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California Los Angeles Area Visitor Information

California Camping and RVing Information | Los Angeles

From Oxnard in the west to Lancaster and Pomona in the east and from Frazier Park in the north to Long Beach in the south, the Los Angeles area offers such a stunning amount of activities that the question is not what to do, but where to begin. As the region where glamour was perfected and hip trends developed, the Los Angeles area dazzles. With its film stars, world-class museums, famous shopping venues, and miles of parks, recreation areas, and sunny coastal fun spots, this area is one of the planet's great vacation destinations.

The Los Angeles area has been one of the fastest growing regions in the United States for decades. With a population of 3,792,621 (2010 census), the city of Los Angeles is the most populous city in California and the second most populous in the United States, after New York City. Los Angeles County is one of the most multicultural counties in the U.S. and the entire Los Angeles area itself is recognized and regarded as the most diverse metropolitan area in the United States. Los Angeles is also a leading center of industry, commerce, transportation, and entertainment.

Los Angeles is the land of superlatives for anything ranging from world movie premieres, spectacular art, and sensational music, to acclaimed five-star restaurants. Maestro Vener and the California Philharmonic bring critically-acclaimed and world-class performances to the Walt Disney Concert Hall. A museum of international stature, the Los Angeles County Museum of Art is the largest art museum in the western United States. Consistently recognized as the ultimate in fine dining and showcasing the best of California’s produce and products, Spago Beverly Hills is the flagship restaurant of the Wolfgang Puck Fine Dining Group. After the sun goes down, nightlife has a special place in the heart of the Los Angeles region. A diverse array of bars and clubs offer something for everyone’s taste.

There are nearly two dozen beaches in Los Angeles County and several recreational areas that offer outdoor recreational opportunities. The Bitter Creek National Wildlife Refuge, established to protect the dwindling California condor, has notable physical features in the San Andreas Fault and the dramatic Bitter Creek Canyon.  The Angeles National Forest provides a thousand square miles of open space and spectacular scenery along with the opportunity for swimming, fishing and trails for hikers, equestrians, mountain bikers and off-highway vehicles.

Popular destinations (to name a few) are: Universal Studios Hollywood, Los Angeles Zoo, Pacific Park on the Santa Monica Pier, Hurricane Harbor and Magic Mountain in Santa Clarita, Aquarium of the Pacific in Long Beach, Hollywood, Rodeo Drive in Beverly Hills, Venice Beach, and Malibu.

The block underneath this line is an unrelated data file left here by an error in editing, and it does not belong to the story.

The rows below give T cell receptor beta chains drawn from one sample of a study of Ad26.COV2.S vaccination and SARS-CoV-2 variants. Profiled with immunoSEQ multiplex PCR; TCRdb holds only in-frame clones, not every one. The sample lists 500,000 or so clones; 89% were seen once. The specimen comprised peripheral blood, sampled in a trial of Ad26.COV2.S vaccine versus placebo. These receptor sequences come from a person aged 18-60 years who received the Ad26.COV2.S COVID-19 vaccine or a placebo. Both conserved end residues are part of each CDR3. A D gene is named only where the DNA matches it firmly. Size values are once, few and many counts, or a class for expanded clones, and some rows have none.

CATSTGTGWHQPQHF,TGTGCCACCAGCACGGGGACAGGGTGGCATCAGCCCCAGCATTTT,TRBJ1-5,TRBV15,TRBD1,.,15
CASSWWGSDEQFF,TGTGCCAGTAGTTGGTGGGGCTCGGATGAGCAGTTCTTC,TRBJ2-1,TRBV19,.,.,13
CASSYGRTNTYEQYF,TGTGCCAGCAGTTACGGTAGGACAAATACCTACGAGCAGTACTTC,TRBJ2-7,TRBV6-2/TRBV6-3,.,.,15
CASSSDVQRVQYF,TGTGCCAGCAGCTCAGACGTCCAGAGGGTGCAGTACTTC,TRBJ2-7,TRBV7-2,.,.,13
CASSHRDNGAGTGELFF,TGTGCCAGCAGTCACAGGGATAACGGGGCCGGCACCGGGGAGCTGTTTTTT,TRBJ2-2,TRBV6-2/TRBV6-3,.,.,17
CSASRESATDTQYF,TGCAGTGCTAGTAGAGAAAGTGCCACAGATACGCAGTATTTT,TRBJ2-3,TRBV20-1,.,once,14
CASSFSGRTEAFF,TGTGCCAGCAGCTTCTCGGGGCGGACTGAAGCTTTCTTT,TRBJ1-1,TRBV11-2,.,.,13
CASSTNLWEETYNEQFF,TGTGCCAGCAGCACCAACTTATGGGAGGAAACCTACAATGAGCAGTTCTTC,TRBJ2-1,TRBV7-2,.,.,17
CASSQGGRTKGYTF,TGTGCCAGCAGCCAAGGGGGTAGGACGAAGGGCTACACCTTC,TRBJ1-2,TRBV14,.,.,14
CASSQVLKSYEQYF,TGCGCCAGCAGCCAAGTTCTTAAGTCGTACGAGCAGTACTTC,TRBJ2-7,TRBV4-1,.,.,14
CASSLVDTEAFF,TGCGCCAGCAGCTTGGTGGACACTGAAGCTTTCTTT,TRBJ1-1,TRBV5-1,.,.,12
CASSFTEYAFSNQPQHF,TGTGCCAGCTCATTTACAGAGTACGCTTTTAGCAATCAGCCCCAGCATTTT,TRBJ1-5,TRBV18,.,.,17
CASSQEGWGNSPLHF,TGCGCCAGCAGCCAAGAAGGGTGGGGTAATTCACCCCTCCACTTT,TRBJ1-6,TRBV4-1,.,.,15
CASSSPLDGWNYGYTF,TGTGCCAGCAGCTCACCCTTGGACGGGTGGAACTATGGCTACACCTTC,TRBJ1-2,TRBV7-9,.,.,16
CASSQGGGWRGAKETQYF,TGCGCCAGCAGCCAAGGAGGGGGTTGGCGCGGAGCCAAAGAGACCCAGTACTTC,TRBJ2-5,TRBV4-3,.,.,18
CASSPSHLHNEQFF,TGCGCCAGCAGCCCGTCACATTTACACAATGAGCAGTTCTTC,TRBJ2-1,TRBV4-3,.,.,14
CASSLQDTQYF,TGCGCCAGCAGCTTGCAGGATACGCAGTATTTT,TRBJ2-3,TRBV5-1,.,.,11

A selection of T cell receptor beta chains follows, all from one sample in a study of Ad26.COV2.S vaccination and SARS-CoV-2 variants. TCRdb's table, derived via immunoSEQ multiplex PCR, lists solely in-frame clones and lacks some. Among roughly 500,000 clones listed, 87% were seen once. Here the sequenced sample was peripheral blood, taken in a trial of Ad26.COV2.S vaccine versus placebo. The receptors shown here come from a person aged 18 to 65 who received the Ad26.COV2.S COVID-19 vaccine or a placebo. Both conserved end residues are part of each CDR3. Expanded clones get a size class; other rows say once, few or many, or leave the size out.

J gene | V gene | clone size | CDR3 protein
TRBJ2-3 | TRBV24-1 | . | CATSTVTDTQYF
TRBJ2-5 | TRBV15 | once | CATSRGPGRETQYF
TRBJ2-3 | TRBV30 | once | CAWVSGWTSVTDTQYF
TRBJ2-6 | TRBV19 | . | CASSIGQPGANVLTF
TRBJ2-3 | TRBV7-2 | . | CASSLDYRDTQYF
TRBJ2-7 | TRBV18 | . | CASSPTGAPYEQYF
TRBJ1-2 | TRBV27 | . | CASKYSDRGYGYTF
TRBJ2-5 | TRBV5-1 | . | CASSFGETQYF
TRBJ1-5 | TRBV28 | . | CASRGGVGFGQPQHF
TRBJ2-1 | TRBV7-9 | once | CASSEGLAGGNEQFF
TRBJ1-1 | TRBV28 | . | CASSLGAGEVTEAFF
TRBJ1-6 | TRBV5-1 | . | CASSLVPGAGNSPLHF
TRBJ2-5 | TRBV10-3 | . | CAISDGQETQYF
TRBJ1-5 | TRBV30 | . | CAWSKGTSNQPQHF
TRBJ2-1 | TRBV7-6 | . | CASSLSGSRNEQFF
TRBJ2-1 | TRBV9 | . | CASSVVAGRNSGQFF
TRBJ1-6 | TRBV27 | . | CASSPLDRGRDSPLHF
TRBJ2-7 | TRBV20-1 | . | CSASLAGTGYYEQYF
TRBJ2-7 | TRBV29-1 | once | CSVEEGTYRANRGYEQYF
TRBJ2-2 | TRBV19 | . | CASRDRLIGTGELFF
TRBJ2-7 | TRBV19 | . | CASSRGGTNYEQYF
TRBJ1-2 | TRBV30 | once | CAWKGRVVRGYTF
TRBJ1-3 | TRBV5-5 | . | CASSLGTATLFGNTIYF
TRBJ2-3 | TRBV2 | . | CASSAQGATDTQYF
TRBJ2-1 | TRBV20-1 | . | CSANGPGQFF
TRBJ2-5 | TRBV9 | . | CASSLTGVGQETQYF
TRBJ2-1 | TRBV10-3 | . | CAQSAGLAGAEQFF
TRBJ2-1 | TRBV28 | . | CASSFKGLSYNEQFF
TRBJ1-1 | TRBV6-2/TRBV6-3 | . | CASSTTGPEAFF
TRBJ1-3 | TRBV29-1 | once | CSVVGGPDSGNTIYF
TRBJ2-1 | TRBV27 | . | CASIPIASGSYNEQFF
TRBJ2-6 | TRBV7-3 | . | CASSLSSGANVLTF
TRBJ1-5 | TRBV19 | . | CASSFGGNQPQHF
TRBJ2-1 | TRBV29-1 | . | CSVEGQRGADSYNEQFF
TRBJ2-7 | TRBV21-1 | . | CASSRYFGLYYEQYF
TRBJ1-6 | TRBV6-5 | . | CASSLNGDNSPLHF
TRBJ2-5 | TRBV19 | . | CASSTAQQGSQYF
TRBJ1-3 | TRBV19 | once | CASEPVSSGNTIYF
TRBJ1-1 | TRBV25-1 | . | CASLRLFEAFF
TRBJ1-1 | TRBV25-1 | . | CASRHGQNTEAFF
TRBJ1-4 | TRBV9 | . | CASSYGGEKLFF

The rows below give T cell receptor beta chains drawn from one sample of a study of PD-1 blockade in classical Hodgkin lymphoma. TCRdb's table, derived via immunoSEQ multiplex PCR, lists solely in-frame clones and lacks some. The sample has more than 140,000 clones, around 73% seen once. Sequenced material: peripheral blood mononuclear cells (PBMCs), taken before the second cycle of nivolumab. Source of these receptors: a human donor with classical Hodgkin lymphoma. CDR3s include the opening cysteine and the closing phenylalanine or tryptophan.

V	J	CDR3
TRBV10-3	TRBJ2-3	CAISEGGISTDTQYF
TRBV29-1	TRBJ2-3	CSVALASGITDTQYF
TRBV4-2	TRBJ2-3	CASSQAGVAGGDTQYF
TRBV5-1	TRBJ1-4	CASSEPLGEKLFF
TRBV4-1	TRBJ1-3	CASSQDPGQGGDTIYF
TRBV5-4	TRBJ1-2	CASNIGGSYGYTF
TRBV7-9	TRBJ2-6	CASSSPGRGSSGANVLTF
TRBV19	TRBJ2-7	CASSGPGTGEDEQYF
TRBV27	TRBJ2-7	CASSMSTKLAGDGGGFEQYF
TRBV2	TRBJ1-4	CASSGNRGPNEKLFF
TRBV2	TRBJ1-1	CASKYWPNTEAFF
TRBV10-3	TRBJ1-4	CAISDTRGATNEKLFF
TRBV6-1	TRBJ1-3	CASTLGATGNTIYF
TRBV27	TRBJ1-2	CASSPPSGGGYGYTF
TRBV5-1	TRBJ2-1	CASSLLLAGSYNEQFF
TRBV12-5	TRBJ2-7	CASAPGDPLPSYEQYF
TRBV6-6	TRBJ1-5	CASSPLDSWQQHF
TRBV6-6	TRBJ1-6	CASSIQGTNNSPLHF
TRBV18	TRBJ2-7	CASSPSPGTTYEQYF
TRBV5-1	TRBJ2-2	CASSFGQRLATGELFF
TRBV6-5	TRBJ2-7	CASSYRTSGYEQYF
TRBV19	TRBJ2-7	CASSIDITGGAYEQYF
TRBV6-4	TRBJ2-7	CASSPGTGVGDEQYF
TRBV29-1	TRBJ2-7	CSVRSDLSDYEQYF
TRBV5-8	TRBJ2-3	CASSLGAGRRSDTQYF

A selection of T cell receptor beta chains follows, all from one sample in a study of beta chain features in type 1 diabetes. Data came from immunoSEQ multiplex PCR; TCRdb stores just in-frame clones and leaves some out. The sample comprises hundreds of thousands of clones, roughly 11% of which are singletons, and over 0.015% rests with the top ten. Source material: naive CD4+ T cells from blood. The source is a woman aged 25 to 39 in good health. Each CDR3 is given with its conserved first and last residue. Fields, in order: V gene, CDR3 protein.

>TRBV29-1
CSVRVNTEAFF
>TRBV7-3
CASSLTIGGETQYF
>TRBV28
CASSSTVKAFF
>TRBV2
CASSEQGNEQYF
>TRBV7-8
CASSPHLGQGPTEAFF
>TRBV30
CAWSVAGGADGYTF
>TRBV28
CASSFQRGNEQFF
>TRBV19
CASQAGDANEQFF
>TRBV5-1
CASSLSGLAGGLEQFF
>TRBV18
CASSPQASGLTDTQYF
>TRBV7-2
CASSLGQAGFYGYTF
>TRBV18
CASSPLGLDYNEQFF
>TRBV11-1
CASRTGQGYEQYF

HISTORY

Thousands of years ago the the Los Angeles coastal area was first settled by the Tongva (or Gabrieleños) and Chumash Native American tribes. Early European contact occurred in 1542, and the area was claimed as land of the Spanish empire, however European settlement did not occur until much later. The official date for the founding of the city of Los Angeles is September 4, 1781. At the time of settlement the area was a heavily wooded floodplain with abundant wetlands and swamps. Some of the wildlife included antelope, deer, an occasional grizzly, and steelhead and salmon in the rivers. With Mexico’s independence from Spain in 1821 came a population growth of the area as Indians were assimilated and immigrants arrived from America, Europe and other parts of Mexico. The Mexican American War (1846-1848) ended with the Treaty of Guadalupe Hidalgo and California was ceded to the United States. Los Angeles was incorporated as an American city on April 4, 1850. Five months later, California was admitted into the Union. Completion of the transcontinental railroad in 1876 helped to change southern California forever. Los Angeles’ population went from 5,000 in the 1870’s to over 100,000 by 1900. The 1940’s saw the spread of the Los Angeles area with the development of the San Fernando Valley and the building of freeways. During World War II the area grew as a center of production of aircraft and war supplies and by 1950 Los Angeles was an industrial and financial giant. The census of Los Angeles showed populations of more than a million in 1930, more than 2 million in 1960 and more than 3 million in 1990.